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Curr Opin Neurobiol. 2013 Jun;23(3):318-23. doi: 10.1016/j.conb.2013.03.002. Epub 2013 Mar 25.

Mechanisms of experience dependent control of aggression in crickets.

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Institute for Biology, Leipzig University, Talstr. 33, 04103 Leipzig, Germany.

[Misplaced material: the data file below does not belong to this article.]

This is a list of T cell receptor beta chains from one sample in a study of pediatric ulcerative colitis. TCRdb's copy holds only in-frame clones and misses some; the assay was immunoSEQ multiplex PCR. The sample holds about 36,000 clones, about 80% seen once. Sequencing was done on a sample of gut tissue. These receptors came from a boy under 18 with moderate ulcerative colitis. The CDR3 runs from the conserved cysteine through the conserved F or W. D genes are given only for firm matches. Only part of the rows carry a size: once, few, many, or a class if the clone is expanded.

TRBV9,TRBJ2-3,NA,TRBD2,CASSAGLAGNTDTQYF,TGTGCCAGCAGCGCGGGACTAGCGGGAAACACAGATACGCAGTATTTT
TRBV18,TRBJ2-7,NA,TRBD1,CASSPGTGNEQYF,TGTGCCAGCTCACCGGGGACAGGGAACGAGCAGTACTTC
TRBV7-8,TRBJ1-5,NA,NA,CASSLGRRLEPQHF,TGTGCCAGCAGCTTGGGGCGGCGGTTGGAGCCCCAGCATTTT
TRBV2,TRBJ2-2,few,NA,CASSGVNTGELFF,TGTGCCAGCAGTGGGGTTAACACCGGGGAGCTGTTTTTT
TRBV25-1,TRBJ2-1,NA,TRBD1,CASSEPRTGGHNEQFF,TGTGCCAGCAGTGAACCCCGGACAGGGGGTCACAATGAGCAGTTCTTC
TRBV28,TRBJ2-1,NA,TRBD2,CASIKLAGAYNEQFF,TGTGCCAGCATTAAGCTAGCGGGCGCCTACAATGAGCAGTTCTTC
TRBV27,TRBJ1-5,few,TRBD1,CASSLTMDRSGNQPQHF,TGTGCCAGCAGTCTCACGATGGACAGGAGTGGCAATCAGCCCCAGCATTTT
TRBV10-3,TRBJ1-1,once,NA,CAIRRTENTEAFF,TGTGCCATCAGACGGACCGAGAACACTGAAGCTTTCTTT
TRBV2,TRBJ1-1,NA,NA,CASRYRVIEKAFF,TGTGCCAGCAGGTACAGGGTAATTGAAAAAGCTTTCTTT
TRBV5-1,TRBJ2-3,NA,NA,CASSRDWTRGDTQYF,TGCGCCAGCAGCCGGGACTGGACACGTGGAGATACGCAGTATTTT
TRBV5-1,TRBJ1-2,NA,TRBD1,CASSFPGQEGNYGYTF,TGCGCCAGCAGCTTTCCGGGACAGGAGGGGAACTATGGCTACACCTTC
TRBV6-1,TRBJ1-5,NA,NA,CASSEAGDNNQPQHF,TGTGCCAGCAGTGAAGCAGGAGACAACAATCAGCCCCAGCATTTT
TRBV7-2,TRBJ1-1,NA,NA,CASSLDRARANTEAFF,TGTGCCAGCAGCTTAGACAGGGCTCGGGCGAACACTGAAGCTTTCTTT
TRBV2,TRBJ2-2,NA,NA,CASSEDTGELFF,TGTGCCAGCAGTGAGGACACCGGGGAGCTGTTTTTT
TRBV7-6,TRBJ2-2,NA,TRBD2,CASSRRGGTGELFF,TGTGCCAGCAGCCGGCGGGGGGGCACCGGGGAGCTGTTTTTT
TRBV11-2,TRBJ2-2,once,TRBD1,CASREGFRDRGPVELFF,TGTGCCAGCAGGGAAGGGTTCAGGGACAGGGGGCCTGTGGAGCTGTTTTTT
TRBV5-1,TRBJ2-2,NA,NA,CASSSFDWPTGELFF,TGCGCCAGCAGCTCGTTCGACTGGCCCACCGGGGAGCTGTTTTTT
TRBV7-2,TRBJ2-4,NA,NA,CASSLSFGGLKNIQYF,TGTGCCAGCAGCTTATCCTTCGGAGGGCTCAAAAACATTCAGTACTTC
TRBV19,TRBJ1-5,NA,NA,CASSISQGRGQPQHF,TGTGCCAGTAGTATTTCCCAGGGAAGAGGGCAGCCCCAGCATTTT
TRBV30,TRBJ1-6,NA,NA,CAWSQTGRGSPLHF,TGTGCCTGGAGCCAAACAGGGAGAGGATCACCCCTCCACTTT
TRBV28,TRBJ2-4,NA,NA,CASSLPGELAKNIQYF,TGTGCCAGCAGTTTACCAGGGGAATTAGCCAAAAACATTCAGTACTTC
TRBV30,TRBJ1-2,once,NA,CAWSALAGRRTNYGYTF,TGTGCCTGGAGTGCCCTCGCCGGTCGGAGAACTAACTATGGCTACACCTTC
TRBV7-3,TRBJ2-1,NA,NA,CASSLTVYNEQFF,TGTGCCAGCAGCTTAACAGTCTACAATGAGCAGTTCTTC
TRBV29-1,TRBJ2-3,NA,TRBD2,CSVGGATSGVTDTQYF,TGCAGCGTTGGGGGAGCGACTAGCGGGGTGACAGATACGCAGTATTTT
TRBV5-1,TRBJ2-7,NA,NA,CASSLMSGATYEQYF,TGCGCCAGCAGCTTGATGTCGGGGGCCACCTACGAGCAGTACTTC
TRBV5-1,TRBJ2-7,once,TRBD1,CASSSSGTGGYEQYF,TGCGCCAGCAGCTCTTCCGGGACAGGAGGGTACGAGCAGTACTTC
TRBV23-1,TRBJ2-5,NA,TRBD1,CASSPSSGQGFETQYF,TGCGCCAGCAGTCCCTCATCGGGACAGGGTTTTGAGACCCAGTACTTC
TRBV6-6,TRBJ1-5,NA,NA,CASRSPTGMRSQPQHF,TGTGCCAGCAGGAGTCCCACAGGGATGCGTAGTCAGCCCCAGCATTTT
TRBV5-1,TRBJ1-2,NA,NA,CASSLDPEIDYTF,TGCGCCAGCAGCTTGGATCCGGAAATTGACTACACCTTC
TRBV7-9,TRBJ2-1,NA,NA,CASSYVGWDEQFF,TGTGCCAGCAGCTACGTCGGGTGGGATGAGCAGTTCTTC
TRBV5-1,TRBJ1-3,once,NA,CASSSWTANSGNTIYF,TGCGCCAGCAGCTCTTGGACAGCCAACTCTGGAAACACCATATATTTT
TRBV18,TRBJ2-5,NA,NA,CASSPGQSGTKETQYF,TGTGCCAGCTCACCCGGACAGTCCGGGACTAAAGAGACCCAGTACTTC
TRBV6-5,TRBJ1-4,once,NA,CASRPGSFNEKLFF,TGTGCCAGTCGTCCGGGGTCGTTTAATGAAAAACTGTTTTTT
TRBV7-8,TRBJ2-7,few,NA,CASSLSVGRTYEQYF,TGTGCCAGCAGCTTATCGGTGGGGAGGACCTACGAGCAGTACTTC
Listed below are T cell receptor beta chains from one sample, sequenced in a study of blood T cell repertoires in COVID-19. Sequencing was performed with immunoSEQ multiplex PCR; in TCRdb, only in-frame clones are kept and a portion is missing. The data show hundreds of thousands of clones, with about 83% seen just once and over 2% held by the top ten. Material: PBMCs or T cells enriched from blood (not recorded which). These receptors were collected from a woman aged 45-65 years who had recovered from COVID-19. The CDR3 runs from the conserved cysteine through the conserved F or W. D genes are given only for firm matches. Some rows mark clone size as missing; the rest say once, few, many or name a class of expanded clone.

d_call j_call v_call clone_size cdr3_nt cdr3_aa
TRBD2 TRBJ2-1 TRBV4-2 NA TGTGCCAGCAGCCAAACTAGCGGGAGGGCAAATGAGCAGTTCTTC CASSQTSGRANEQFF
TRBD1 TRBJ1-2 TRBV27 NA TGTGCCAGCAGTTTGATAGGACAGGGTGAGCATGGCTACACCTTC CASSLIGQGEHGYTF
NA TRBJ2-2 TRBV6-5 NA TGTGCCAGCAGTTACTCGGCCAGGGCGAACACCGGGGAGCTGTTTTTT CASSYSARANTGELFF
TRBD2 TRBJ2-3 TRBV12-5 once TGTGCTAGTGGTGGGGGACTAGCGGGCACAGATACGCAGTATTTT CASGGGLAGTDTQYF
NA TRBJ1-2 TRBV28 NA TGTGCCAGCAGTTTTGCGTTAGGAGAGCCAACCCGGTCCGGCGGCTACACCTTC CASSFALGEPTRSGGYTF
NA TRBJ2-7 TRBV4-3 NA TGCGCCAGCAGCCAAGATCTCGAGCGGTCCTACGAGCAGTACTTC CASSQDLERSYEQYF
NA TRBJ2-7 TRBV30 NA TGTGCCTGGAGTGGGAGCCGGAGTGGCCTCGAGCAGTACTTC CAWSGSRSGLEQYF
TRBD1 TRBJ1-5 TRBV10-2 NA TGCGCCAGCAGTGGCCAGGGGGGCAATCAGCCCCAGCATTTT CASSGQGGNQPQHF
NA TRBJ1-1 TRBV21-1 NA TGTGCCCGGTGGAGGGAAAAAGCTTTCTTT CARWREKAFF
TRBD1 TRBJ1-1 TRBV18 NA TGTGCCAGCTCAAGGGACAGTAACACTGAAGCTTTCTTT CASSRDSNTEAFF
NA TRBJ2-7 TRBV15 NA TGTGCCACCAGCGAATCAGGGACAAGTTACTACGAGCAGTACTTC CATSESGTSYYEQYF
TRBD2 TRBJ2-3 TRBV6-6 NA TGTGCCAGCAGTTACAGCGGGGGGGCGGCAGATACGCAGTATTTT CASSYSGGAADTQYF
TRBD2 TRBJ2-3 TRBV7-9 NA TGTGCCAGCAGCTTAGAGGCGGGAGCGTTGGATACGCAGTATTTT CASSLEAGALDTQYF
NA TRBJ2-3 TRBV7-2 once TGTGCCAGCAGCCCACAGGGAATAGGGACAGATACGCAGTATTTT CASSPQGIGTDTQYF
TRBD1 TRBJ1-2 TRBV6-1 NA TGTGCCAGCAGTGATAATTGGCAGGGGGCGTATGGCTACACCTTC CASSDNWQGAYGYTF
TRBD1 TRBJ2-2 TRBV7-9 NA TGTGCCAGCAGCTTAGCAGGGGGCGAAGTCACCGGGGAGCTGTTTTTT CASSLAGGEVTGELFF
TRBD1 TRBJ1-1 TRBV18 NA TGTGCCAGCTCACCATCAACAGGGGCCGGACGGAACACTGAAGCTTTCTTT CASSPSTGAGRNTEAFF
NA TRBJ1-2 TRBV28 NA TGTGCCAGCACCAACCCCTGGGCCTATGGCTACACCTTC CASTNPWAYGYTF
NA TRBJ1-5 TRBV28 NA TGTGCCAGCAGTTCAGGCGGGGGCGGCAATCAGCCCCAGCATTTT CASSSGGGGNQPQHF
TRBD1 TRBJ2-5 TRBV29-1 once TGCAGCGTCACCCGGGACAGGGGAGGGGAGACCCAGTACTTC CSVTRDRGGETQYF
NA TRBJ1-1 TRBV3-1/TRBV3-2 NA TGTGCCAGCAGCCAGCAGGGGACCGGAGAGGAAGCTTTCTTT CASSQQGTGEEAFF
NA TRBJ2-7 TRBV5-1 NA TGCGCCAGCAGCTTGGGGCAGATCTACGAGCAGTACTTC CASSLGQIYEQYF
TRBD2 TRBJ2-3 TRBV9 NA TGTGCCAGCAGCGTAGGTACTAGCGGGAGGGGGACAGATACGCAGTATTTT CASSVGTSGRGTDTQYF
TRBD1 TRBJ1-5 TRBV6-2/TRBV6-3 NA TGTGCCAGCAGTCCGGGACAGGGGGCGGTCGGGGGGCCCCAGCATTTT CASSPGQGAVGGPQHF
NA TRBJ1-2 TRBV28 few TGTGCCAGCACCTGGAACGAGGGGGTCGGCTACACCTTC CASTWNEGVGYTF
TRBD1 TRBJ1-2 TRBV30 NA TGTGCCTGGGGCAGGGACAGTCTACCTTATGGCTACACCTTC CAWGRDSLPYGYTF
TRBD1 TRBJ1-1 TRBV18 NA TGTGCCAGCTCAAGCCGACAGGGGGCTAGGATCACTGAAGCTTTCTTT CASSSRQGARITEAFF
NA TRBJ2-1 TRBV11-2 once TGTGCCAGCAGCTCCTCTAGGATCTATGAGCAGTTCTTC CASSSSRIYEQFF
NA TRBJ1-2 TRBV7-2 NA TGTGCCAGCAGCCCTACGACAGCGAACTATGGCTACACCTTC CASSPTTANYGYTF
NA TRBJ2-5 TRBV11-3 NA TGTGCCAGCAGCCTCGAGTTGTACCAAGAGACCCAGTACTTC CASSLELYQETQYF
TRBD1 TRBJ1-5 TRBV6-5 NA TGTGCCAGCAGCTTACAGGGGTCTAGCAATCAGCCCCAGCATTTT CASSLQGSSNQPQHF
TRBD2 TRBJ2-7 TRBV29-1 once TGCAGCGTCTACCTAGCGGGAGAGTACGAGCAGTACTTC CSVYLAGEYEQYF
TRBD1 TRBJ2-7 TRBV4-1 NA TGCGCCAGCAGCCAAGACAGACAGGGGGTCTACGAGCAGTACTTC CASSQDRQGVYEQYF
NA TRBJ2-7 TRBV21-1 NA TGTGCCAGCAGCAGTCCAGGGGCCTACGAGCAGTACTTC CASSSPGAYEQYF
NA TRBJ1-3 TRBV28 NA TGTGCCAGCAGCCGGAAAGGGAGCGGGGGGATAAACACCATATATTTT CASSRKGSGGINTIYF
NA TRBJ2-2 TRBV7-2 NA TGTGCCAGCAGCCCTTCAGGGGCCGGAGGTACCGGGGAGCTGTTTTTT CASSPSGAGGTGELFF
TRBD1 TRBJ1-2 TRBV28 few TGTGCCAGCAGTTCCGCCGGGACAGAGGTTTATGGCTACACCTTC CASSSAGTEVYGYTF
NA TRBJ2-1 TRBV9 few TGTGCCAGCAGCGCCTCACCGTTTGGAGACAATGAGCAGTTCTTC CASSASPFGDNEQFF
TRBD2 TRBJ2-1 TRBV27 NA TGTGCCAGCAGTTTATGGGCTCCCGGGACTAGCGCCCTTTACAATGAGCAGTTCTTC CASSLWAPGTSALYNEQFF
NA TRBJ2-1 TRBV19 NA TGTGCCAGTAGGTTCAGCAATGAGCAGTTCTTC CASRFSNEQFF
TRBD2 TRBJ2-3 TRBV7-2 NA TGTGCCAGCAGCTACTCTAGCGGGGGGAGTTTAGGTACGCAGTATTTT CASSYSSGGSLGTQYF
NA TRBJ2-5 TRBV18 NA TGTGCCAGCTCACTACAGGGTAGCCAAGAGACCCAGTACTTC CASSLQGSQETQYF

Aggression is a highly plastic behaviour, shaped by numerous experiences, and potential costs and benefits of competing, to optimize fitness and survival. Recent studies on crickets provide insights into how nervous systems achieve this. Their fighting behaviour is promoted by physical exertion, winning disputes and possession of resources. These effects are each mediated by octopamine, the invertebrate analogue of noradrenaline. Submissive behaviour, in less well understood. It is induced when the accumulated sum of the opponent's agonistic signals surpass some critical level, and probably mediated by nitric oxide, serotonin and other neuromodulators. We propose that animals can make the decision to fight or flee by modulating the respective behavioural thresholds in response to potentially rewarding and aversive attributes of experiences.

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